Why Do We Act Differently Online?

Have you ever re-read a tweet or post from you or a friend and thought, “Well, that doesn’t sound like me/them at all…”?

In The Need for Professionalism on Social Media, we read that many people do and say things online that they wouldn’t say in public.

What causes this dichotomy, and why do we act differently online?

Let’s find out!

The Online Disinhibition Effect

The online disinhibition effect is the loosening or complete abandonment of social restrictions during interactions with others on the Internet that would otherwise be present in normal face-to-face interaction.

“The more interactions happen online, with no direct offline contact, the more likely they are to tilt toward extreme behavior,” says the 2009 eMarketer article, Consumers Free to Speak Their Mind Online.

The chart to the right shows what people think in regards to online and offline elements.

Identity Flexibility

Online, we can be ourselves, express only what we want about ourselves, pretend to be someone else (catfishing, anyone?), or remain anonymous. It’s the lack of face-to-face cues that “has a curious impact on how people present their identity in cyberspace,” according to John Suler’s The Psychology of Cyberspace.

Self-Awareness and Hate

Keith Wilcox and Andrew Stephen’s study, “Are Close Friends the Enemy? Online Social Networks, Self-Esteem, and Self-Control,” uncovered a few characteristics about social networking’s effect on behavior. It includes effects on self-esteem, among others, which we looked at late last year.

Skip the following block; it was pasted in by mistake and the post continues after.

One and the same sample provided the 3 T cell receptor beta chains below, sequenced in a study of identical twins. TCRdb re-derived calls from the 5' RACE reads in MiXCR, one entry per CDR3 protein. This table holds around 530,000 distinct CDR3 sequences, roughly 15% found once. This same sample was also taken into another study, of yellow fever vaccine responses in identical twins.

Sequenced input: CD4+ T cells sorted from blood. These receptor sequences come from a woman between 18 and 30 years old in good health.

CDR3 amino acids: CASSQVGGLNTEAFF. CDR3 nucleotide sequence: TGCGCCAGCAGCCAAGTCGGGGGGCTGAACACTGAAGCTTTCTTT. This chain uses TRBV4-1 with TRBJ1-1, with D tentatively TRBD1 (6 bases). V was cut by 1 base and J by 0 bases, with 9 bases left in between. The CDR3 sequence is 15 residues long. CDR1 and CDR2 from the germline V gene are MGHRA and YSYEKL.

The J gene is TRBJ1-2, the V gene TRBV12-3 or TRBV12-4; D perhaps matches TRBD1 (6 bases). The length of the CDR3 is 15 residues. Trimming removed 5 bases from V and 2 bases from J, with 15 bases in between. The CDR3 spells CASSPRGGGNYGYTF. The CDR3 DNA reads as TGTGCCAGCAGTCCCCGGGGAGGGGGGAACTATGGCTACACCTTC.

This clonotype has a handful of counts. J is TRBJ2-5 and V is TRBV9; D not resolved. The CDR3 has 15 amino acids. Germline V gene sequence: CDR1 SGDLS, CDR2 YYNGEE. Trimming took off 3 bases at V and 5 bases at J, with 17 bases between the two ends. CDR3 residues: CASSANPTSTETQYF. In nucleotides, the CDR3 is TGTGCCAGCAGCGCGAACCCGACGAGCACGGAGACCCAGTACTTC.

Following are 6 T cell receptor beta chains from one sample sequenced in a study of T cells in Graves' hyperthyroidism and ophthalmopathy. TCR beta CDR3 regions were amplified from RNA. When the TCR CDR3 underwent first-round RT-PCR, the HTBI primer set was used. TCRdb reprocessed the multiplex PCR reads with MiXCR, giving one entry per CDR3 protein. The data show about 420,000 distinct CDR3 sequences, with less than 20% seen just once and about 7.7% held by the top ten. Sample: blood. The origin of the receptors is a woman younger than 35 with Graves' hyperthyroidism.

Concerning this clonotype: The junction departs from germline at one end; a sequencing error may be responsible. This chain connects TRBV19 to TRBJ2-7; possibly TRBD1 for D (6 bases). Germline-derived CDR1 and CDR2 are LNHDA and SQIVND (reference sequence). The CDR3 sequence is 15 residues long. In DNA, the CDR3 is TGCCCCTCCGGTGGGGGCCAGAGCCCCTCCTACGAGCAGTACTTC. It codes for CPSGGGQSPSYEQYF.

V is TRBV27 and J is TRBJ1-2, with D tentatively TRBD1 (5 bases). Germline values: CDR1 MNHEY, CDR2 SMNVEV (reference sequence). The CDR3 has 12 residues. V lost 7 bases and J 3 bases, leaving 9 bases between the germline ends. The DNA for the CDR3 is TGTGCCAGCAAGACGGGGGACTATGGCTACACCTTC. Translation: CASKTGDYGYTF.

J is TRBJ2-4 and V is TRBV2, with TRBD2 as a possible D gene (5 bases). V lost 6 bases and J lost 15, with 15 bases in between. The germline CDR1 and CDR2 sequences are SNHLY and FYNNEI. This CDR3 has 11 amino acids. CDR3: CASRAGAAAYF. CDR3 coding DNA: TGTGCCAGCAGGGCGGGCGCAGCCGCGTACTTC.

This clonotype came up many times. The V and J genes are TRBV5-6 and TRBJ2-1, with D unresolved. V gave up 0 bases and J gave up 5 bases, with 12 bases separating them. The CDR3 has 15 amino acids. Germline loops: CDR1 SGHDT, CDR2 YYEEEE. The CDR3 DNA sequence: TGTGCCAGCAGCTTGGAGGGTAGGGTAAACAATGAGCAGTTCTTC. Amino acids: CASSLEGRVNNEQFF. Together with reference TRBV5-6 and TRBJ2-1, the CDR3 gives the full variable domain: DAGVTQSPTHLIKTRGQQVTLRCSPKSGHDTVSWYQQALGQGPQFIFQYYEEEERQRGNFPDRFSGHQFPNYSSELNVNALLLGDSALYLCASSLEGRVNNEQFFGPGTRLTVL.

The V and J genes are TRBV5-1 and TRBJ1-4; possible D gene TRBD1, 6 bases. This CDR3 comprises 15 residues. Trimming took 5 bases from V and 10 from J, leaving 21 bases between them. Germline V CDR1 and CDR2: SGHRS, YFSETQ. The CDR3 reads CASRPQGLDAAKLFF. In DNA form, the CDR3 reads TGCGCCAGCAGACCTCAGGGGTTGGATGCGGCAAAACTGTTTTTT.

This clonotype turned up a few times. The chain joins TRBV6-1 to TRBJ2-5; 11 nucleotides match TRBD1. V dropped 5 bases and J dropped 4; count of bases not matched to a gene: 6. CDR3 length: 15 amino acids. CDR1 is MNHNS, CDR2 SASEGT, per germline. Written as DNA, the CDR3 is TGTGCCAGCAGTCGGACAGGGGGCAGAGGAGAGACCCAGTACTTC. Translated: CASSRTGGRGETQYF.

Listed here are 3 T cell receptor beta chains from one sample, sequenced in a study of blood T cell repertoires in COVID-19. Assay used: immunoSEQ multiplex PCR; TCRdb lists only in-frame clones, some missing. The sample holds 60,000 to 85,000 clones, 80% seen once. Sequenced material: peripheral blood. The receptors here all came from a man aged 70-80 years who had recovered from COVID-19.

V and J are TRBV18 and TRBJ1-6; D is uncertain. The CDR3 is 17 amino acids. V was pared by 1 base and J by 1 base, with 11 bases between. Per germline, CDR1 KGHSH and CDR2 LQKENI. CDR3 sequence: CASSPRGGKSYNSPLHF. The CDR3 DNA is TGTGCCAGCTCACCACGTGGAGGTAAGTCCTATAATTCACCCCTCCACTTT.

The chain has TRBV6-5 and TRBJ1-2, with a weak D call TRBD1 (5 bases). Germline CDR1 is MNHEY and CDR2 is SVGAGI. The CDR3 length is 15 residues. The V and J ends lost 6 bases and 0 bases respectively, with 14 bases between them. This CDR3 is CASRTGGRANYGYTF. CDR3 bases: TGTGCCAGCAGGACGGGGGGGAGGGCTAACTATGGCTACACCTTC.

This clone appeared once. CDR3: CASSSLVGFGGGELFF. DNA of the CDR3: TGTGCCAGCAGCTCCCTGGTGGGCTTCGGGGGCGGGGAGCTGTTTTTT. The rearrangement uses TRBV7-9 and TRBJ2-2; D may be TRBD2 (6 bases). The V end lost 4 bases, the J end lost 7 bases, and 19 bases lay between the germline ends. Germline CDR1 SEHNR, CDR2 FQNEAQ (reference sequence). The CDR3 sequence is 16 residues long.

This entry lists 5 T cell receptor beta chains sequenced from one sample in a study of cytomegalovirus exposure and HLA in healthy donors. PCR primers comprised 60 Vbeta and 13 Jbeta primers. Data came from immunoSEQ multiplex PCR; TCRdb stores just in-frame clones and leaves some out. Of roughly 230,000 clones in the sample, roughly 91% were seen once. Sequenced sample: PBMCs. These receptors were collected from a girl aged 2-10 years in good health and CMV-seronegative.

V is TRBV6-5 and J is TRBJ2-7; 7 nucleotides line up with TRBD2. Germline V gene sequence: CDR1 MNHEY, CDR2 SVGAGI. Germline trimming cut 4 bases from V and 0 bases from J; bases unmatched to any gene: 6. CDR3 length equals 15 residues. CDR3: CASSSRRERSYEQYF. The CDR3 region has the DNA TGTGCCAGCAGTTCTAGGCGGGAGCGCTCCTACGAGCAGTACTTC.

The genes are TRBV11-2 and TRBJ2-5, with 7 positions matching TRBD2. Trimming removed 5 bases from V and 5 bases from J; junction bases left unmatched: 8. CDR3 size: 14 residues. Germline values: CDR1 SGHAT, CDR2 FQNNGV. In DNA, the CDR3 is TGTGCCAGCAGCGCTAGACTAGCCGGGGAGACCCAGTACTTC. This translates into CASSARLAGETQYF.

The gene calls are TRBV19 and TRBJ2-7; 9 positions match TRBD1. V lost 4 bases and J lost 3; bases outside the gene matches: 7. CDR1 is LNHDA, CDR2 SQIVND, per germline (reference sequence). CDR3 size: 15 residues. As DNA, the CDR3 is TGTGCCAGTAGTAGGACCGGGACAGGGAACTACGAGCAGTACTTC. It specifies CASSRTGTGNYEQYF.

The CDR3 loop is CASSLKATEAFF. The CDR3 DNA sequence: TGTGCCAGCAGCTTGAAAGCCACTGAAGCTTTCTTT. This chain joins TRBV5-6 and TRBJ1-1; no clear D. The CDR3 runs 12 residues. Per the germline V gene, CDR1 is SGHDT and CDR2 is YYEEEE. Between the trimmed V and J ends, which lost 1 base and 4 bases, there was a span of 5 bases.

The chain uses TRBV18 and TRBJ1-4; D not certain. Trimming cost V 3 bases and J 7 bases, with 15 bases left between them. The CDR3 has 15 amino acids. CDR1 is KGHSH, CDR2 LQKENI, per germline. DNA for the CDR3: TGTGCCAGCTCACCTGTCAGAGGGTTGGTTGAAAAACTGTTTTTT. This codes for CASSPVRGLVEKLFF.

There are two key impacts that the researched discussed that we should be aware of:

  1. Reading other people’s posts can decrease our self-awareness
  2. It’s easier to hate people online than it is in real life

When we read the postings of others on social networks, we read their thoughts, feelings, and activities. This focus on others and away from ourselves may reduce self-awareness, according to the implications of the study.

People can adapt in online interactions, states the research, and often the veil of anonymity serves as a wall behind which people can sling mud.

So What?

In self-reflecting, have you felt your actions change online?

If so, how?

Are there any additional reasons you believe people act differently online?

Share in the comments below!

About Carson Reider

Carson Reider is a research and content contributor for NR Media Group and a graduate assistant at the Center for Sports Administration at Ohio University. He is currently pursuing an MBA/MSA and also writes for the Ohio University Sports Administration website and OhioMarketingStudents.com.